[Portions of this piece were originally written on April 24, 2016 but never published.]
“Using artificial gravity on board the space station or [a] rocket to Mars will most likely solve the fluid shift issue. The rotating donut like in the film by Stanley Kubrick ‘Space Odyssey 2001’ is a great example of what would be ideal. However, it is complicated to realize. Yet, it may be the way to go. Future research will tell,” Wuyts said. ~ “Cosmonaut brains are ‘rewired’ by space missions, scientists find“, By published February 18, 2022.
- Humans LIVING on the Moon by 2030: ESA to build LUNAR BASE to colonise for man: As NASA hopes to be the first to put a man on Mars, the European Space Agency (ESA) has altogether different ambitions, saying that it wants to colonise the Moon, By Sean Martin (www.express.co.uk), PUBLISHED: 16:10, Fri, Jan 8, 2016 | UPDATED: 17:53, Fri, Jan 8, 2016
- Could NASA Stop on the Moon on the Way to Mars? NASA’s chief of human exploration thinks we’ll need a pit stop en route to the fiery planet,By Samantha Larson (smithsonian.com) April 6, 2015 10:15AM
- NASA Is All About Sending Humans To Mars Before Anyone Else, by Eric Mack (Forbes)4/16/2015 @ 11:32AM 6,099 views
- “Cosmonaut brains are ‘rewired’ by space missions, scientists find“, By published February 18, 2022.
Some effects of micro-gravity (frequently and incorrectly called “zero-G”):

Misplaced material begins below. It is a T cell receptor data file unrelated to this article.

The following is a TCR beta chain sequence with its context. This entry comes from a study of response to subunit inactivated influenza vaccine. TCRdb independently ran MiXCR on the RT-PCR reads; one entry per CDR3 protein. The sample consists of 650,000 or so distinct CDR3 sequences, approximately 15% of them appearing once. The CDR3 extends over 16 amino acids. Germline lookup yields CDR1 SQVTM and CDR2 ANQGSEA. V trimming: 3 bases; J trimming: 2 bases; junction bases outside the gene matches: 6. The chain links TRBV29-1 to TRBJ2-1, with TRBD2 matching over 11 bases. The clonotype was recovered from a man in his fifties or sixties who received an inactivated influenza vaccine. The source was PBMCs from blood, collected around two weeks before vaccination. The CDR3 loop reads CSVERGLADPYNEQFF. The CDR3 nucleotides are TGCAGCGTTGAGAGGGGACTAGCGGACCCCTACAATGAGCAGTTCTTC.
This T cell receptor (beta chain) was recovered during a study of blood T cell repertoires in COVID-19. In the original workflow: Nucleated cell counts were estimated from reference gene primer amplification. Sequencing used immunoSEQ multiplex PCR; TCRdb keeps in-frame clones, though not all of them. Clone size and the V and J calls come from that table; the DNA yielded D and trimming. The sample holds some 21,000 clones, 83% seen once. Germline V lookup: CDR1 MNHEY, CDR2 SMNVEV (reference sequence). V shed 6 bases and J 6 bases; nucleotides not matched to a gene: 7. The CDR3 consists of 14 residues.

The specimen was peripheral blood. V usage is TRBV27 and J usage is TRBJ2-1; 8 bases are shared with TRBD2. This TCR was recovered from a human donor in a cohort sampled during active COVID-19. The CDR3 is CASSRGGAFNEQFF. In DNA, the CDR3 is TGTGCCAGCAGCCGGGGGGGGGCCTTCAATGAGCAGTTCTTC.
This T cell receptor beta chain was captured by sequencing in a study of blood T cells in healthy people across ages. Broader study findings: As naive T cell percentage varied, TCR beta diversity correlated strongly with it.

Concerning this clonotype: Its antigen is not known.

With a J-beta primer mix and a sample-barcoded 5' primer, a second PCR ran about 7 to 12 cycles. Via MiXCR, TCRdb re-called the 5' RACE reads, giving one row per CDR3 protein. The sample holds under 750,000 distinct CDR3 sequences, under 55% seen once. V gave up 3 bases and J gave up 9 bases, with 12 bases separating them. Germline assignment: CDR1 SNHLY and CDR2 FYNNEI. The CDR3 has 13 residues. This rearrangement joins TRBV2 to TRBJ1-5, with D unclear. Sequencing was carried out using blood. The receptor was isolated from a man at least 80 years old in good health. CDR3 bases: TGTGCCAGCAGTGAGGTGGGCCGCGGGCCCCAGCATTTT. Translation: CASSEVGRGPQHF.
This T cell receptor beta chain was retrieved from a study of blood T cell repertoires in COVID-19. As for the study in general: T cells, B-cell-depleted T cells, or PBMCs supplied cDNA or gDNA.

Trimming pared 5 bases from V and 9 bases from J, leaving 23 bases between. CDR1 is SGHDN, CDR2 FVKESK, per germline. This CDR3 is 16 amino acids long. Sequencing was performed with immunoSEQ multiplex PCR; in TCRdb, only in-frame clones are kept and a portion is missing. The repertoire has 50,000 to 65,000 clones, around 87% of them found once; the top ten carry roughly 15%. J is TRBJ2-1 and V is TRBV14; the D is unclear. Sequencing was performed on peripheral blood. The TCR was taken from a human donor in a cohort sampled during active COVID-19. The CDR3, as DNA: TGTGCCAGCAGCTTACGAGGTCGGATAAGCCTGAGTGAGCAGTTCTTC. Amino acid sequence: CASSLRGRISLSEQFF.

- Space sickness
- Bone mass loss
- Body fluid redistribution, mostly toward the upper body and head
- Reduced red blood cell count
- Eyeball deformation
- Chronic sinus congestion
- Losses of taste and smell
- Waste elimination complications (i.e., it’s hard to use a bathroom toilet)
- Digestion issues
As a layperson, these are only some of the physiological issues encountered by humans in space, and the longer they are there, the more pronounced these symptoms become. Some of these symptoms appear to persist long after a long-term space mission ends. Eyeballs may never resume their preflight shape. Bones never resume their original preflight strength.
Attempted solutions have been hard to come by, and tend to fall into three categories: Medication, exercise, and various devices.
Even back in the 1950s, the notion of artificial gravity has been contemplated for space missions. In the absence of true artificial gravity, the closest we can come is the use of centrifugal force –i.e., putting space travelers in some kind of spinning object, whether a disk, or oblong (perhaps dumbbell-shaped) object — so that the spinning force pushes them to the “floor”, simulating weight. Earth-bound experiments have been performed with centrifuges, but there’s at least one problem: Coriolis Force.
When a human experiences “gravity” from centrifugal force, there are still side-effects from spinning: Dizziness, motion sickness, spacial disorientation, a counter-intuitive sideways motion for objects dropped which one might expect to fall straight down, etc.